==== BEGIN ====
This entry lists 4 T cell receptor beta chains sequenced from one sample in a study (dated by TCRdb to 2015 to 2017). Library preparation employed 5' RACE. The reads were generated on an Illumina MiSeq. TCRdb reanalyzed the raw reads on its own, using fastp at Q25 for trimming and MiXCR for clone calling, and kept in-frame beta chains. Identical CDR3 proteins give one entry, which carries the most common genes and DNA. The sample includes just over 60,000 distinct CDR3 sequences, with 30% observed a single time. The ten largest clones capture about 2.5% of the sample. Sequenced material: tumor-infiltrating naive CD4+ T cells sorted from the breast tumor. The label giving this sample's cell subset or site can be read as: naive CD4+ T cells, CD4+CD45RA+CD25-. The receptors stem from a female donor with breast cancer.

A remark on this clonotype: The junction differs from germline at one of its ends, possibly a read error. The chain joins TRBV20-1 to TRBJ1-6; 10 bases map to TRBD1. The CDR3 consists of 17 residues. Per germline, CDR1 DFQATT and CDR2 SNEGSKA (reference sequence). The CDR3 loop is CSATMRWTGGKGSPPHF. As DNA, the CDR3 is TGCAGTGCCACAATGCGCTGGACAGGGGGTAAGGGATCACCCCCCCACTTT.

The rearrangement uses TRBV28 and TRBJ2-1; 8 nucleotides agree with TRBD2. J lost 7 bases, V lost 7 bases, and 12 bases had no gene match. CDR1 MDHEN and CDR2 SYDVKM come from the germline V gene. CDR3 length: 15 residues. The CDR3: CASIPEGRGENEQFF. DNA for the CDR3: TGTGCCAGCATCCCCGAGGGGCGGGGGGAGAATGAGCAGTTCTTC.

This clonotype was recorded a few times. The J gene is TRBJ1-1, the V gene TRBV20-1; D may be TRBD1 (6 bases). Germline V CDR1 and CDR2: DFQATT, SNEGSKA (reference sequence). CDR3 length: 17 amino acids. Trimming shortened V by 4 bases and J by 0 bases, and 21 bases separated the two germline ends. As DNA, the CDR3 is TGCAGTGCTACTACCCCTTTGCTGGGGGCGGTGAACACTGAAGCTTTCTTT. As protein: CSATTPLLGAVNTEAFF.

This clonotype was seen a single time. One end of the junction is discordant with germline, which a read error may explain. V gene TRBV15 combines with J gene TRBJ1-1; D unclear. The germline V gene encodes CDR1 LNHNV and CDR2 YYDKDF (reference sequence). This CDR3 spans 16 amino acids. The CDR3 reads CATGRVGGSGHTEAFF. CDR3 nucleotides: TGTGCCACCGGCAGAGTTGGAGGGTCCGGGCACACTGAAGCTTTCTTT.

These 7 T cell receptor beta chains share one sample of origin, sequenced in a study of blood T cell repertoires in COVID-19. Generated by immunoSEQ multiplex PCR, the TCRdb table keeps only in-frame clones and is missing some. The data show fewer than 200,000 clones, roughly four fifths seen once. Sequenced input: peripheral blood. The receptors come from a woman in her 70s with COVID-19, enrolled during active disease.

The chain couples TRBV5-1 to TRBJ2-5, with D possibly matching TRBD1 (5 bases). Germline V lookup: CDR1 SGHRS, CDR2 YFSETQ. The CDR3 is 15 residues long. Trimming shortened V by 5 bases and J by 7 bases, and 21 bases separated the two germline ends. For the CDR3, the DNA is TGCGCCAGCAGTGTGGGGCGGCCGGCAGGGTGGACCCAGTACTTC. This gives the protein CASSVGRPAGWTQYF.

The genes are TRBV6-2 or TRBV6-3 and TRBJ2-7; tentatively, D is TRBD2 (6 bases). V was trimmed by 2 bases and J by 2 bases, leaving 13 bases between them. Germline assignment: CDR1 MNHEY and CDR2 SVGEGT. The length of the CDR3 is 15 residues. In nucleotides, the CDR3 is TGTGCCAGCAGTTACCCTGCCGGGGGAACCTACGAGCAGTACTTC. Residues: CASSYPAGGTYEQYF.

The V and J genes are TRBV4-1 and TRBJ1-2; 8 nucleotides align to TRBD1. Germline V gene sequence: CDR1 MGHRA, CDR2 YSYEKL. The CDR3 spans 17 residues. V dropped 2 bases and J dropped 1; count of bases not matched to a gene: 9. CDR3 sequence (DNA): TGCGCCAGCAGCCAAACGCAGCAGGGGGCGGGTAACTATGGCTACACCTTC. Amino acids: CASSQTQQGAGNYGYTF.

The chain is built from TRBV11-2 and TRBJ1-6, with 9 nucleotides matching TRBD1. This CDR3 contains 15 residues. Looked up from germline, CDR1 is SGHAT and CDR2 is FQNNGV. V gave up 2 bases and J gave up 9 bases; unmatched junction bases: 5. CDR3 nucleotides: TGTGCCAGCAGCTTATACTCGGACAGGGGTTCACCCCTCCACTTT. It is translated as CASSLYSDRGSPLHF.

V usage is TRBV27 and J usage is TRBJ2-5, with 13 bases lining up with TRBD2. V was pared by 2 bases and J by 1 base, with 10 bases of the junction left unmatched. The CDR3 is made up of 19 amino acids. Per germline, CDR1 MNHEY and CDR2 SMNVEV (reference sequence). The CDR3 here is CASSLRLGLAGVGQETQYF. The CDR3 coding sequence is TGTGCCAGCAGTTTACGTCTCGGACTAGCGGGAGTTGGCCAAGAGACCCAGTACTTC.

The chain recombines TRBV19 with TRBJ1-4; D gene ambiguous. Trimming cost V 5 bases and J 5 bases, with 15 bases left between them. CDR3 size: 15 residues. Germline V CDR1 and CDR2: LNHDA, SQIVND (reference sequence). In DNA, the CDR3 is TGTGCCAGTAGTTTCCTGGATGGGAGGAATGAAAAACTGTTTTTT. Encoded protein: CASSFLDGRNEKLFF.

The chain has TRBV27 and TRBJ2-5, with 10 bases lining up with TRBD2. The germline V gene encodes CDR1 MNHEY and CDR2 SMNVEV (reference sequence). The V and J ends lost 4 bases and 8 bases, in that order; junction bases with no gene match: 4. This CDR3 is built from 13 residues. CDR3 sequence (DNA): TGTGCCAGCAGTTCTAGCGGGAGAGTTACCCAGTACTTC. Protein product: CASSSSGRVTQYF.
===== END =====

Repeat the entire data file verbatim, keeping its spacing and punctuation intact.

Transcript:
This entry lists 4 T cell receptor beta chains sequenced from one sample in a study (dated by TCRdb to 2015 to 2017). Library preparation employed 5' RACE. The reads were generated on an Illumina MiSeq. TCRdb reanalyzed the raw reads on its own, using fastp at Q25 for trimming and MiXCR for clone calling, and kept in-frame beta chains. Identical CDR3 proteins give one entry, which carries the most common genes and DNA. The sample includes just over 60,000 distinct CDR3 sequences, with 30% observed a single time. The ten largest clones capture about 2.5% of the sample. Sequenced material: tumor-infiltrating naive CD4+ T cells sorted from the breast tumor. The label giving this sample's cell subset or site can be read as: naive CD4+ T cells, CD4+CD45RA+CD25-. The receptors stem from a female donor with breast cancer.

A remark on this clonotype: The junction differs from germline at one of its ends, possibly a read error. The chain joins TRBV20-1 to TRBJ1-6; 10 bases map to TRBD1. The CDR3 consists of 17 residues. Per germline, CDR1 DFQATT and CDR2 SNEGSKA (reference sequence). The CDR3 loop is CSATMRWTGGKGSPPHF. As DNA, the CDR3 is TGCAGTGCCACAATGCGCTGGACAGGGGGTAAGGGATCACCCCCCCACTTT.

The rearrangement uses TRBV28 and TRBJ2-1; 8 nucleotides agree with TRBD2. J lost 7 bases, V lost 7 bases, and 12 bases had no gene match. CDR1 MDHEN and CDR2 SYDVKM come from the germline V gene. CDR3 length: 15 residues. The CDR3: CASIPEGRGENEQFF. DNA for the CDR3: TGTGCCAGCATCCCCGAGGGGCGGGGGGAGAATGAGCAGTTCTTC.

This clonotype was recorded a few times. The J gene is TRBJ1-1, the V gene TRBV20-1; D may be TRBD1 (6 bases). Germline V CDR1 and CDR2: DFQATT, SNEGSKA (reference sequence). CDR3 length: 17 amino acids. Trimming shortened V by 4 bases and J by 0 bases, and 21 bases separated the two germline ends. As DNA, the CDR3 is TGCAGTGCTACTACCCCTTTGCTGGGGGCGGTGAACACTGAAGCTTTCTTT. As protein: CSATTPLLGAVNTEAFF.

This clonotype was seen a single time. One end of the junction is discordant with germline, which a read error may explain. V gene TRBV15 combines with J gene TRBJ1-1; D unclear. The germline V gene encodes CDR1 LNHNV and CDR2 YYDKDF (reference sequence). This CDR3 spans 16 amino acids. The CDR3 reads CATGRVGGSGHTEAFF. CDR3 nucleotides: TGTGCCACCGGCAGAGTTGGAGGGTCCGGGCACACTGAAGCTTTCTTT.

These 7 T cell receptor beta chains share one sample of origin, sequenced in a study of blood T cell repertoires in COVID-19. Generated by immunoSEQ multiplex PCR, the TCRdb table keeps only in-frame clones and is missing some. The data show fewer than 200,000 clones, roughly four fifths seen once. Sequenced input: peripheral blood. The receptors come from a woman in her 70s with COVID-19, enrolled during active disease.

The chain couples TRBV5-1 to TRBJ2-5, with D possibly matching TRBD1 (5 bases). Germline V lookup: CDR1 SGHRS, CDR2 YFSETQ. The CDR3 is 15 residues long. Trimming shortened V by 5 bases and J by 7 bases, and 21 bases separated the two germline ends. For the CDR3, the DNA is TGCGCCAGCAGTGTGGGGCGGCCGGCAGGGTGGACCCAGTACTTC. This gives the protein CASSVGRPAGWTQYF.

The genes are TRBV6-2 or TRBV6-3 and TRBJ2-7; tentatively, D is TRBD2 (6 bases). V was trimmed by 2 bases and J by 2 bases, leaving 13 bases between them. Germline assignment: CDR1 MNHEY and CDR2 SVGEGT. The length of the CDR3 is 15 residues. In nucleotides, the CDR3 is TGTGCCAGCAGTTACCCTGCCGGGGGAACCTACGAGCAGTACTTC. Residues: CASSYPAGGTYEQYF.

The V and J genes are TRBV4-1 and TRBJ1-2; 8 nucleotides align to TRBD1. Germline V gene sequence: CDR1 MGHRA, CDR2 YSYEKL. The CDR3 spans 17 residues. V dropped 2 bases and J dropped 1; count of bases not matched to a gene: 9. CDR3 sequence (DNA): TGCGCCAGCAGCCAAACGCAGCAGGGGGCGGGTAACTATGGCTACACCTTC. Amino acids: CASSQTQQGAGNYGYTF.

The chain is built from TRBV11-2 and TRBJ1-6, with 9 nucleotides matching TRBD1. This CDR3 contains 15 residues. Looked up from germline, CDR1 is SGHAT and CDR2 is FQNNGV. V gave up 2 bases and J gave up 9 bases; unmatched junction bases: 5. CDR3 nucleotides: TGTGCCAGCAGCTTATACTCGGACAGGGGTTCACCCCTCCACTTT. It is translated as CASSLYSDRGSPLHF.

V usage is TRBV27 and J usage is TRBJ2-5, with 13 bases lining up with TRBD2. V was pared by 2 bases and J by 1 base, with 10 bases of the junction left unmatched. The CDR3 is made up of 19 amino acids. Per germline, CDR1 MNHEY and CDR2 SMNVEV (reference sequence). The CDR3 here is CASSLRLGLAGVGQETQYF. The CDR3 coding sequence is TGTGCCAGCAGTTTACGTCTCGGACTAGCGGGAGTTGGCCAAGAGACCCAGTACTTC.

The chain recombines TRBV19 with TRBJ1-4; D gene ambiguous. Trimming cost V 5 bases and J 5 bases, with 15 bases left between them. CDR3 size: 15 residues. Germline V CDR1 and CDR2: LNHDA, SQIVND (reference sequence). In DNA, the CDR3 is TGTGCCAGTAGTTTCCTGGATGGGAGGAATGAAAAACTGTTTTTT. Encoded protein: CASSFLDGRNEKLFF.

The chain has TRBV27 and TRBJ2-5, with 10 bases lining up with TRBD2. The germline V gene encodes CDR1 MNHEY and CDR2 SMNVEV (reference sequence). The V and J ends lost 4 bases and 8 bases, in that order; junction bases with no gene match: 4. This CDR3 is built from 13 residues. CDR3 sequence (DNA): TGTGCCAGCAGTTCTAGCGGGAGAGTTACCCAGTACTTC. Protein product: CASSSSGRVTQYF.